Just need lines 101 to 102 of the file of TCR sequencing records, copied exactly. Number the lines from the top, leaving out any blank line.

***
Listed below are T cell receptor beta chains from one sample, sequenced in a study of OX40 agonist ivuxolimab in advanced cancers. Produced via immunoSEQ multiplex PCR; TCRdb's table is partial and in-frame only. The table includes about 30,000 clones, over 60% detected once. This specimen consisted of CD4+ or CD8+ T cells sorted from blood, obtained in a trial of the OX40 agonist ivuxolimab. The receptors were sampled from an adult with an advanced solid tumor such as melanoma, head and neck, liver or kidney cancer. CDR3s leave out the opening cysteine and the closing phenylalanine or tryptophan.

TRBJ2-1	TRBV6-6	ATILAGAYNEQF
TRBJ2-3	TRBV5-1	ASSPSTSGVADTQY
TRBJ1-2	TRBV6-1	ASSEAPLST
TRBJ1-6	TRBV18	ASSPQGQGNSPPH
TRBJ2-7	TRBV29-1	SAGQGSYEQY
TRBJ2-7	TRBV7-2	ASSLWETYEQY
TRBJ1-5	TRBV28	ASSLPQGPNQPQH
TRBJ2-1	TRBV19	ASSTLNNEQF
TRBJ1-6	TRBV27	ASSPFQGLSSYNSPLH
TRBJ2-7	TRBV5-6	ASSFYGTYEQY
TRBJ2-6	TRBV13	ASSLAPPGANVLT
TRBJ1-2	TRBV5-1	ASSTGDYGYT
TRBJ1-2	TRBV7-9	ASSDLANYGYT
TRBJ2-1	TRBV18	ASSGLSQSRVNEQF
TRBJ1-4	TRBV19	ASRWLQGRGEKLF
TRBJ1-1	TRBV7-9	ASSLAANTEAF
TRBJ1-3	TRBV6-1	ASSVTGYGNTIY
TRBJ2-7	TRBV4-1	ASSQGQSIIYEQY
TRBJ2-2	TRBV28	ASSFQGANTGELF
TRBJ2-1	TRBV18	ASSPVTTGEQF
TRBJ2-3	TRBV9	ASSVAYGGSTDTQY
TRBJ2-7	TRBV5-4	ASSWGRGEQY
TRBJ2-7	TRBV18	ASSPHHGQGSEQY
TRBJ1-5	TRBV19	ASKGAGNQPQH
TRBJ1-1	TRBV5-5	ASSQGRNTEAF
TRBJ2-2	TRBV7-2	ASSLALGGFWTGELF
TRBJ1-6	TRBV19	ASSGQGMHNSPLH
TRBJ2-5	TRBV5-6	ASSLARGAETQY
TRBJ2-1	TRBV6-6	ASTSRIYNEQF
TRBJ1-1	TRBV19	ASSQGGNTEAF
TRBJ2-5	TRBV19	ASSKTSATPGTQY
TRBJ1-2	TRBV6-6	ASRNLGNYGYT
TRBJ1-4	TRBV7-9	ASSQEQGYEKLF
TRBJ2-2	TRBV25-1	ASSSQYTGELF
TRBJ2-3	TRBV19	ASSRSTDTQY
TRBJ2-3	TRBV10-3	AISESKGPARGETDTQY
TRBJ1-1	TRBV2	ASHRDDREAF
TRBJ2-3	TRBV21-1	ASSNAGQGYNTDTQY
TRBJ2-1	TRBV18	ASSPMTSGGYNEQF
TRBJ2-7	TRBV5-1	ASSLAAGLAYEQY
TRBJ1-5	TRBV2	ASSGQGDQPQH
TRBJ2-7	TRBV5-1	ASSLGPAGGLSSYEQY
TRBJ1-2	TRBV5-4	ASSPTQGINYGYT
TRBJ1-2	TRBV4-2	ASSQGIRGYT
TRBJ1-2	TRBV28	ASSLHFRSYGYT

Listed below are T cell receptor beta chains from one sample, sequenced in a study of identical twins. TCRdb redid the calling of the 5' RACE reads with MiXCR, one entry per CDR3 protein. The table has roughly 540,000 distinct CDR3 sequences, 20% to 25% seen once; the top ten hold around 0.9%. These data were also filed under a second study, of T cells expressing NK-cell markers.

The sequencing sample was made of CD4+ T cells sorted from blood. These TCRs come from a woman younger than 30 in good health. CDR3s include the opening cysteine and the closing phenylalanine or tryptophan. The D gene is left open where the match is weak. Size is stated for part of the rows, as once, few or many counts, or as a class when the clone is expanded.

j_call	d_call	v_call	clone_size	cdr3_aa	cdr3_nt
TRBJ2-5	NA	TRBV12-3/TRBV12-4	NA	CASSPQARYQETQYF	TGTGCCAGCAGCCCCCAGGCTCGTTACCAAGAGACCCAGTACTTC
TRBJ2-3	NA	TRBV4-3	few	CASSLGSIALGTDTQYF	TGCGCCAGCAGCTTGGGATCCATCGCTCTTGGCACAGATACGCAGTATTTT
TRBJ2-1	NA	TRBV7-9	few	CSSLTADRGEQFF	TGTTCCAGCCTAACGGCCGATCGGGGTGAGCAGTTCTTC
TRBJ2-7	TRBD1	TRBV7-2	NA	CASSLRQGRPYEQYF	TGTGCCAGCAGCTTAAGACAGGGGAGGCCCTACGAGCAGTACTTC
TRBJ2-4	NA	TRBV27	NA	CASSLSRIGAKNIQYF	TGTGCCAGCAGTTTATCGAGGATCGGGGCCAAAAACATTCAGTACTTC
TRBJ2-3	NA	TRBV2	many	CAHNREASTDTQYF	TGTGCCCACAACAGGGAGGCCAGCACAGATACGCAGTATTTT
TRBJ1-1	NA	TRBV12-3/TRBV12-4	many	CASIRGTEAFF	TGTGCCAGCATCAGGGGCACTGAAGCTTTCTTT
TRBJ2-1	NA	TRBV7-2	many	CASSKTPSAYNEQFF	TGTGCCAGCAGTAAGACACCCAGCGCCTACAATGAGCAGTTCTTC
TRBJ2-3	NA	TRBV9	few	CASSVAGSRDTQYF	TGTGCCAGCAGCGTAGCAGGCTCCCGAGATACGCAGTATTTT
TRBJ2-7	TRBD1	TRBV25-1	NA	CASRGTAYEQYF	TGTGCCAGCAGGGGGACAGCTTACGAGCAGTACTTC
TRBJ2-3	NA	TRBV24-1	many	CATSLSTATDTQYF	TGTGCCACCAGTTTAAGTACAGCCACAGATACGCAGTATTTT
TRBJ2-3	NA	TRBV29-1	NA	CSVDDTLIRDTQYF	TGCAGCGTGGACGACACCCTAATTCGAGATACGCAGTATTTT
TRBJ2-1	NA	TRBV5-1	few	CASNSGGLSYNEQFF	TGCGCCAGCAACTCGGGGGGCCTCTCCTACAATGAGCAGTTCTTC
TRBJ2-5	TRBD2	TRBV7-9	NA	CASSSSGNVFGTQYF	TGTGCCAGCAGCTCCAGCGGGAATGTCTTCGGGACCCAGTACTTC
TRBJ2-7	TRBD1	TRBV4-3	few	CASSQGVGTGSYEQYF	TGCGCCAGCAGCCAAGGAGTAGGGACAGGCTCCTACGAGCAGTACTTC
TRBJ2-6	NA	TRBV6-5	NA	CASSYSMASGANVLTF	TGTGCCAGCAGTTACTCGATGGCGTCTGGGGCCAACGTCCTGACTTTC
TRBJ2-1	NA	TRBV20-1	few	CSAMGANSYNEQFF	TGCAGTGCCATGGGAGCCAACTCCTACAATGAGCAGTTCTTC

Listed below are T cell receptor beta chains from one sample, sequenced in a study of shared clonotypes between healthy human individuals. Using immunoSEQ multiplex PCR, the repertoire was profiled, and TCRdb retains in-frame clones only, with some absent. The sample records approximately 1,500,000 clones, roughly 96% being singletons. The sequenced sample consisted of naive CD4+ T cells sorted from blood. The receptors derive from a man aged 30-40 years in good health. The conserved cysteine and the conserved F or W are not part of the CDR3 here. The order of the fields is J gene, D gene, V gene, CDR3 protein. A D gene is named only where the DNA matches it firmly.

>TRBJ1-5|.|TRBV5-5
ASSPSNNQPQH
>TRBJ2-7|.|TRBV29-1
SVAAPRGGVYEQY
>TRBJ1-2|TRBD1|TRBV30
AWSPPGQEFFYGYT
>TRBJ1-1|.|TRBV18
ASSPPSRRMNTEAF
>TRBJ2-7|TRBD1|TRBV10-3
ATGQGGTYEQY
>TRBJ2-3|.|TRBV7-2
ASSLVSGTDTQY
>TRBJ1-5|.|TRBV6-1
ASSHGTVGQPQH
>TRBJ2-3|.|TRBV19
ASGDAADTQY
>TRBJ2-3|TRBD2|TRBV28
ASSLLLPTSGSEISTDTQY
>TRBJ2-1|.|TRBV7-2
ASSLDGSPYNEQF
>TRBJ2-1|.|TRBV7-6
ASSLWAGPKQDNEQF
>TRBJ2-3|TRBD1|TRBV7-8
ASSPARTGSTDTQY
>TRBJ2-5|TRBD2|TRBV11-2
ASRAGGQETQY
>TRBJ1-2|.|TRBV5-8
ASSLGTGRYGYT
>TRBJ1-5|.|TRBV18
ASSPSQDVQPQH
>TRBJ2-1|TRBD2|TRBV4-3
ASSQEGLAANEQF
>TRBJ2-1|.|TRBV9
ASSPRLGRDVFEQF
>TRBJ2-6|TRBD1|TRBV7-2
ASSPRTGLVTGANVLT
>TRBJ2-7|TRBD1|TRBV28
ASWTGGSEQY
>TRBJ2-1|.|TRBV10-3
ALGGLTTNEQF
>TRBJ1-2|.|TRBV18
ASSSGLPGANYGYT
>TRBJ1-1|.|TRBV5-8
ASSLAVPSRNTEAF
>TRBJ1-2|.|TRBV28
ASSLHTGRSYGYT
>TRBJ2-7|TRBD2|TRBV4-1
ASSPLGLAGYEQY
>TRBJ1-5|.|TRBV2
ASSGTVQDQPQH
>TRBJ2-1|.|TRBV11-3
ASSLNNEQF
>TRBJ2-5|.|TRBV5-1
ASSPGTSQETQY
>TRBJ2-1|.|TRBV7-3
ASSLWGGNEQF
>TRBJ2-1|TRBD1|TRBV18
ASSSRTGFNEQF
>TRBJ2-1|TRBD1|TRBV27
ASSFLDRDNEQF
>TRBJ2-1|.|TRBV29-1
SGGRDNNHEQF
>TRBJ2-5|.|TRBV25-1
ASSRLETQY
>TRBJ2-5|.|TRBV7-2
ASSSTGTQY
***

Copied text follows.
ASSPRLGRDVFEQF
>TRBJ2-6|TRBD1|TRBV7-2